Lynx Black Cat Is Back In A Big, Powerful Way

Driver, Fairway Metals, Hybrids Usher In Strong New Era For Fabled Company

lynx black cat
Lynx Black Cat Driver

The new Lynx Black Cat line of drivers, fairway metals and hybrids aren’t your dad’s circa-1970s brand of feline-themed golf clubs.

They’re nowhere near the popular, Brit-born sticks that Fred Couples and Ernie Els employed to win the 1992 Masters and 1994 U.S. Open, respectively.

They’re a breed apart, and miles better.

Now Lynx is a company reborn — still with a deep history of winning at every level, and doing so at a reasonable price, but back with a new set of fairway-shredding, bunker-busting “claws” in the form of beautiful, classically shaped, matte-finished heads loaded with the kind of technology that will cause certain 21st century golf gear geeks to purr.

Meanwhile, the rest of us less technically inclined schlubs just looking for a few more yards, perhaps a little workability and plenty of pleasing sound-and-feel feedback, might just meow with pleasure when we put these cool cats into play.

lynx black cat fairway
Lynx Black Cat Fairway Metal

I certainly did within moments of breaking the new adjustable driver and fairway metal, and the new 20-degree 3 hybrid, out of their shipping box.

Actually, it sounded more like the word “sweet.” These clubs simply look great close up, from every angle, and at address.

The driver head is hosel-mounted star key-adjustable with lofts from 8.5 to 12.5 degrees in neutral, draw bias or fade bias settings; it appears more compact than some 460cc models thanks to a deeper face with more “live” real estate situated toward the toe, which is where a lot of amateurs tend to strike the ball. On the sole is a reversible Weight Bar System; put the “HW” toward the rear and “LW” toward the face for higher ball flight, vice-versa to bring the trajectory down.

Same type of set-up for the handsome fairway metal, whose loft can be adjusted from 13 to 17 degrees, also with draw or fade bias. Its head pleasingly larger than many you see today, which should translate to a more forgiving attitude on tight fairway lies but also keep the club effective from the first cut of rough.

lynx black cat hybrid
Lynx Black Cat hybrid

Then there’s the hybrid, available in 20-degree or 23-degree models — not adjustable, more compact with Weight Bar of equal measure front and back to promote that digging, high-launch action that make such utility clubs so valuable in varying lies.

Across the line, each club’s face is built in two pieces, employing what the company calls Cup Face Technology — the surface is hardened via a special process that helps reduce spin and increase ball speed — and Effective Energy Transfer, or EET, which broadens the sweet spot for added forgiveness. Variable Thickness spreads more weight to the face’s perimeter to further reduce spin. And they come standard with a UST Mamiya Recoil ES shaft, regular or stiff.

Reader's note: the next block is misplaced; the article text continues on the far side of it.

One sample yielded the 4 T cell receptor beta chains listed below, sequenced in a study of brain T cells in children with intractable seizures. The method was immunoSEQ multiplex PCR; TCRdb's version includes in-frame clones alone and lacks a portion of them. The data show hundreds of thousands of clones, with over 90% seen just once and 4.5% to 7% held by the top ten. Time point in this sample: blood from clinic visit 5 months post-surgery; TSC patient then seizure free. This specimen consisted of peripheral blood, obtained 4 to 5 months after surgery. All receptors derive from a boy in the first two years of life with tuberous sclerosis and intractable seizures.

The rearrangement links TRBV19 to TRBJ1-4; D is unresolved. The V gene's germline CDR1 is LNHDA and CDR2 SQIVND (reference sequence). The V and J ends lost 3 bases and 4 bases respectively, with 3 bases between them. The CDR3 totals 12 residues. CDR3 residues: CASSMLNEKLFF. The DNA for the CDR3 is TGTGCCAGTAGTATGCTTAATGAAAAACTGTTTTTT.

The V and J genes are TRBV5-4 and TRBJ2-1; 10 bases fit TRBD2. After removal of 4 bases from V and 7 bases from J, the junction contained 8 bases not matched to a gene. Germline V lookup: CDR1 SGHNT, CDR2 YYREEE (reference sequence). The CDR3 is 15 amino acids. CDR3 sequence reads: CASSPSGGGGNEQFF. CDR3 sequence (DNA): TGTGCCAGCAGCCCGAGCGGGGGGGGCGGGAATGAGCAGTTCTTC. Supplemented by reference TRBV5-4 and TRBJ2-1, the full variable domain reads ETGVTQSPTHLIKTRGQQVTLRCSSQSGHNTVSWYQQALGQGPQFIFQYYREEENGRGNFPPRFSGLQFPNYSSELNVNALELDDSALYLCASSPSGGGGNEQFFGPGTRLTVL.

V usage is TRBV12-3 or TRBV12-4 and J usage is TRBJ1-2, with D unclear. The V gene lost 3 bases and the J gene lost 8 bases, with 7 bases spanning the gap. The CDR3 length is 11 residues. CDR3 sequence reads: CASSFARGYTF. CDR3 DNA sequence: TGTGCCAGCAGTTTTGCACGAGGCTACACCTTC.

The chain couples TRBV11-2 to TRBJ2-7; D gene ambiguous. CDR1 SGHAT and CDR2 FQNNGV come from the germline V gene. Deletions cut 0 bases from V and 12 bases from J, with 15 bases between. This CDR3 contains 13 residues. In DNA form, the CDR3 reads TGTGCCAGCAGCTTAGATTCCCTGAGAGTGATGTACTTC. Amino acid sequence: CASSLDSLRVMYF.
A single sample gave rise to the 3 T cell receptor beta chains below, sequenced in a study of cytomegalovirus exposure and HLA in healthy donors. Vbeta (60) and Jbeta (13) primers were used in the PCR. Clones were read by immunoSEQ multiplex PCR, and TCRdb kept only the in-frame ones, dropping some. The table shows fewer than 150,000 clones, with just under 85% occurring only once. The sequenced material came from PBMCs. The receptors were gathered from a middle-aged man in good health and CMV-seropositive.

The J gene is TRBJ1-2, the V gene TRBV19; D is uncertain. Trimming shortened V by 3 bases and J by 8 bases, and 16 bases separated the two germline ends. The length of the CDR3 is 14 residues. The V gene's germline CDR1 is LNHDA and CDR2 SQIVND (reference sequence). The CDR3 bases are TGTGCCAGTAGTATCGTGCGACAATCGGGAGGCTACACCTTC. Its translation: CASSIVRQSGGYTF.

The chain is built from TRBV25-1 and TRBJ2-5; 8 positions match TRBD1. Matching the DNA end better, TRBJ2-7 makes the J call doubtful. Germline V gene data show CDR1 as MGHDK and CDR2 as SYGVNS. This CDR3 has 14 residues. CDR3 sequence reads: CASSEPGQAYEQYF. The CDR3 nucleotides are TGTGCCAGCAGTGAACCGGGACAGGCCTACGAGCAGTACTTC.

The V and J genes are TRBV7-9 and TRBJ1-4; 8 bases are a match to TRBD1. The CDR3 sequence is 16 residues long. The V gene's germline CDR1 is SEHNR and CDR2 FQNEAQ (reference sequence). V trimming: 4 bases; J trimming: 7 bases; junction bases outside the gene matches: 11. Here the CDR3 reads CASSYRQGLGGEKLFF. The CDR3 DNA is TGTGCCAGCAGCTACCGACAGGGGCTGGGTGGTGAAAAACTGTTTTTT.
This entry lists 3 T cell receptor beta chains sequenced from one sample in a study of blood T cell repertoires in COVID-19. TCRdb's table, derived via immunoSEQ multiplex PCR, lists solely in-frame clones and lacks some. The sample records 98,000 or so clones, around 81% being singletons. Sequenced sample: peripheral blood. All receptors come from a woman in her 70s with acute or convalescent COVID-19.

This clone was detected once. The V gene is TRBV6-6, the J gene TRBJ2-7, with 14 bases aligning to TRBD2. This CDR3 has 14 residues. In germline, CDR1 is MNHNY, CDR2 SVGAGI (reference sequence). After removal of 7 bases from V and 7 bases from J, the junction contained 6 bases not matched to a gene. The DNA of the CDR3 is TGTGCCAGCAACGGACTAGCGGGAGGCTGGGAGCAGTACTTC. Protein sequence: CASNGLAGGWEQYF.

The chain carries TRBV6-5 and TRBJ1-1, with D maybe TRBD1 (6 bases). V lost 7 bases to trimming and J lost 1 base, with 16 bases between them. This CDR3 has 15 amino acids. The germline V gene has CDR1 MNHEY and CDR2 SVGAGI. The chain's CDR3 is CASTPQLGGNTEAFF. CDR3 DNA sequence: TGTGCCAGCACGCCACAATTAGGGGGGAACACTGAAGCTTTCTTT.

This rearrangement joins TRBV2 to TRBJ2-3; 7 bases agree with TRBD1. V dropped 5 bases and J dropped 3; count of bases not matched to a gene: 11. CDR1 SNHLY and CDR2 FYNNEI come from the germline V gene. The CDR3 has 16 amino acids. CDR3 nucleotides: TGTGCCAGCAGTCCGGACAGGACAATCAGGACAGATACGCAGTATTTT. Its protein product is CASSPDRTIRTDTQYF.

OK, so the new Lynx Black Cat’s looks are impressive, tipping their cap to their persimmon-look roots while pointing unmistakably forward in terms of tech. But what about their actual performance?

Start with the big stick: The very first time I wielded the Black Cat during a round, with loft set to 10.5 degrees with a draw bias and a reg shaft, the ball met the face with a solid ping-thwack — not too loud, but not hollow, just plain perfect — then soared in a baby draw some 250 yards down range, a good ten spot beyond my average. Even my toe strikes didn’t seem to dampen its distance performance, and with that bias I couldn’t slice, or even put more than a mild cut on the ball.

The piercing ball flight produced by the fairway metal, set to a standard, neutral 3-wood 15 degrees, was something to behold off tee and turf; even when I put a lousy swing on it, taking a bit too much earth and pushing the ball right, I still got decent carry and roll — telling me it’s absolutely stable through the hitting zone, with no untoward twisting.

Finally, the 4-hybrid performed beautifully from a variety of lies, including above and below my feet, but did especially well off a tee on a 212-yard par 3. I could tell I’d come a hair over the top on my downswing, but the club managed to send the ball on no more than a tiny fade, a few yards right of the pin — and just when it looked as if it would veer further right, it seemed to correct in mid-air and hold its original line (in calm conditions). And it carried a good 10 yards further than I’d anticipated. I’ll take it; like most of us, I’d rather be long than short, if only for my ego’s sake.

Anyway: Green hit. Two putts. Easy par on a hard hole.

Now that the new Lynx Black Cat sticks are widely available in the U.S. (there’s also an iron set), I wouldn’t hesitate to seek them out for a look and a test. This rejuvenated cat is out of the bag, it’s on a birdie-seeking run, and you’d be foolish not to follow along.

Driver $399, Fairway $229, Hybrid $189 |

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